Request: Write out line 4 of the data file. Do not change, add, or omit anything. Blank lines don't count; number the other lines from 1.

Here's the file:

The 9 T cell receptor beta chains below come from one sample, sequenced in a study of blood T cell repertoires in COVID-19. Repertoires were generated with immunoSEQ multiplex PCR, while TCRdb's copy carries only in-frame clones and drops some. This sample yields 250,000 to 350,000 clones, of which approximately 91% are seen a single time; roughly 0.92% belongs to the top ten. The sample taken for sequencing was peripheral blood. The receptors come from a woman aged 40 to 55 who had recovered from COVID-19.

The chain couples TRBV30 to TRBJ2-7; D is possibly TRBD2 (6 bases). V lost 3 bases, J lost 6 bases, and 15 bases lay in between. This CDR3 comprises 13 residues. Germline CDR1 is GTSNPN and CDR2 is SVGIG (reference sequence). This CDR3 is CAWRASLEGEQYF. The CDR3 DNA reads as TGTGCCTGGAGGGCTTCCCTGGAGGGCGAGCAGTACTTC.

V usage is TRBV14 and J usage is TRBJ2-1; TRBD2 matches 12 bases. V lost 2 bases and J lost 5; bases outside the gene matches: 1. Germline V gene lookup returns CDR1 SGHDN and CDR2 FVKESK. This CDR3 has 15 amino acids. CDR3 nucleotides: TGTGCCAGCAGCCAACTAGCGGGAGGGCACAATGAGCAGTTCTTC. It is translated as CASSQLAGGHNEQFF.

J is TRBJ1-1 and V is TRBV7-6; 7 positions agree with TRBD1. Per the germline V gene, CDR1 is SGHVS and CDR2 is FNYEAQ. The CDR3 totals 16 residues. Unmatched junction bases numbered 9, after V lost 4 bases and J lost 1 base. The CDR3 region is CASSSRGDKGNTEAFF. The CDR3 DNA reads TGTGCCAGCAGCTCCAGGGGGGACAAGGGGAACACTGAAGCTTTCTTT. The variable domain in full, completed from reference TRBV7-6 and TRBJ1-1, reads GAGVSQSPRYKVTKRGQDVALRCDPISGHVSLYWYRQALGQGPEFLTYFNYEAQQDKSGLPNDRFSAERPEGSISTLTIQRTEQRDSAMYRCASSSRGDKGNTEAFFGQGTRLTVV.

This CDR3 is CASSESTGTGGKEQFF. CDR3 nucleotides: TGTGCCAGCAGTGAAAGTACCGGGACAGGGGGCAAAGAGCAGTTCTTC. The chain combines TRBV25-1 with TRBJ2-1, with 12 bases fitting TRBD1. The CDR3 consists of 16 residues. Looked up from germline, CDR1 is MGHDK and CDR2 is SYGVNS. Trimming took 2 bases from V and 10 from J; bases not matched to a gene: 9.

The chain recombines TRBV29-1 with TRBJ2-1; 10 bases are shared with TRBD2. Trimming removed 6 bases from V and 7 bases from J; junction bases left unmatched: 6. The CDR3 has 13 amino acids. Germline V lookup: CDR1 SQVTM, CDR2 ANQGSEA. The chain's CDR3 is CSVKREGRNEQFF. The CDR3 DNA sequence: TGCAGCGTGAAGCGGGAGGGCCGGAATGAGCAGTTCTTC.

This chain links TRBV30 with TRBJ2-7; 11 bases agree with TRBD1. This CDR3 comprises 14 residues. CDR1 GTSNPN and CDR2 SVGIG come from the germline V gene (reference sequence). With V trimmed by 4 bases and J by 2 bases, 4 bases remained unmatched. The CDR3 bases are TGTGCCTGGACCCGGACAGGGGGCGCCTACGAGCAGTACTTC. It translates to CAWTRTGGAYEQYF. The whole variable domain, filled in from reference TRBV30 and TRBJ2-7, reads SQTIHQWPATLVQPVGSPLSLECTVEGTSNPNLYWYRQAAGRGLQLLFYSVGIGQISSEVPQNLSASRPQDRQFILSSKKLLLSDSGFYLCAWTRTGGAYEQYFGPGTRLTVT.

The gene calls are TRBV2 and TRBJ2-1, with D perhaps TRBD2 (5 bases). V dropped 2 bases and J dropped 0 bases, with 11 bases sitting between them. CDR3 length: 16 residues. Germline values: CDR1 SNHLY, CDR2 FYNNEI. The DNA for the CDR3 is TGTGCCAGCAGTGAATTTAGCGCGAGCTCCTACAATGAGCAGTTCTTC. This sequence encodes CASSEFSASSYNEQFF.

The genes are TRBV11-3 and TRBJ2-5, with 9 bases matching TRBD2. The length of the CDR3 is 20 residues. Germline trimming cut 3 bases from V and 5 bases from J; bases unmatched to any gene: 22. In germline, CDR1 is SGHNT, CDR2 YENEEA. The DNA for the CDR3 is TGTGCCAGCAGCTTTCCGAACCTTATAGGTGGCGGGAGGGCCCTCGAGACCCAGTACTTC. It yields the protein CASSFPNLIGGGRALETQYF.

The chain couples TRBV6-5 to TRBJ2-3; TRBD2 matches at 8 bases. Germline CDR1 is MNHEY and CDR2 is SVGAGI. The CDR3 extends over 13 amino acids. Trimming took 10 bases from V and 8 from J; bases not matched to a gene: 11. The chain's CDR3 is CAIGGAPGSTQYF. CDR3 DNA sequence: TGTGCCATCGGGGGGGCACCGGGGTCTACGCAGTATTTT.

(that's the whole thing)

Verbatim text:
J is TRBJ1-1 and V is TRBV7-6; 7 positions agree with TRBD1. Per the germline V gene, CDR1 is SGHVS and CDR2 is FNYEAQ. The CDR3 totals 16 residues. Unmatched junction bases numbered 9, after V lost 4 bases and J lost 1 base. The CDR3 region is CASSSRGDKGNTEAFF. The CDR3 DNA reads TGTGCCAGCAGCTCCAGGGGGGACAAGGGGAACACTGAAGCTTTCTTT. The variable domain in full, completed from reference TRBV7-6 and TRBJ1-1, reads GAGVSQSPRYKVTKRGQDVALRCDPISGHVSLYWYRQALGQGPEFLTYFNYEAQQDKSGLPNDRFSAERPEGSISTLTIQRTEQRDSAMYRCASSSRGDKGNTEAFFGQGTRLTVV.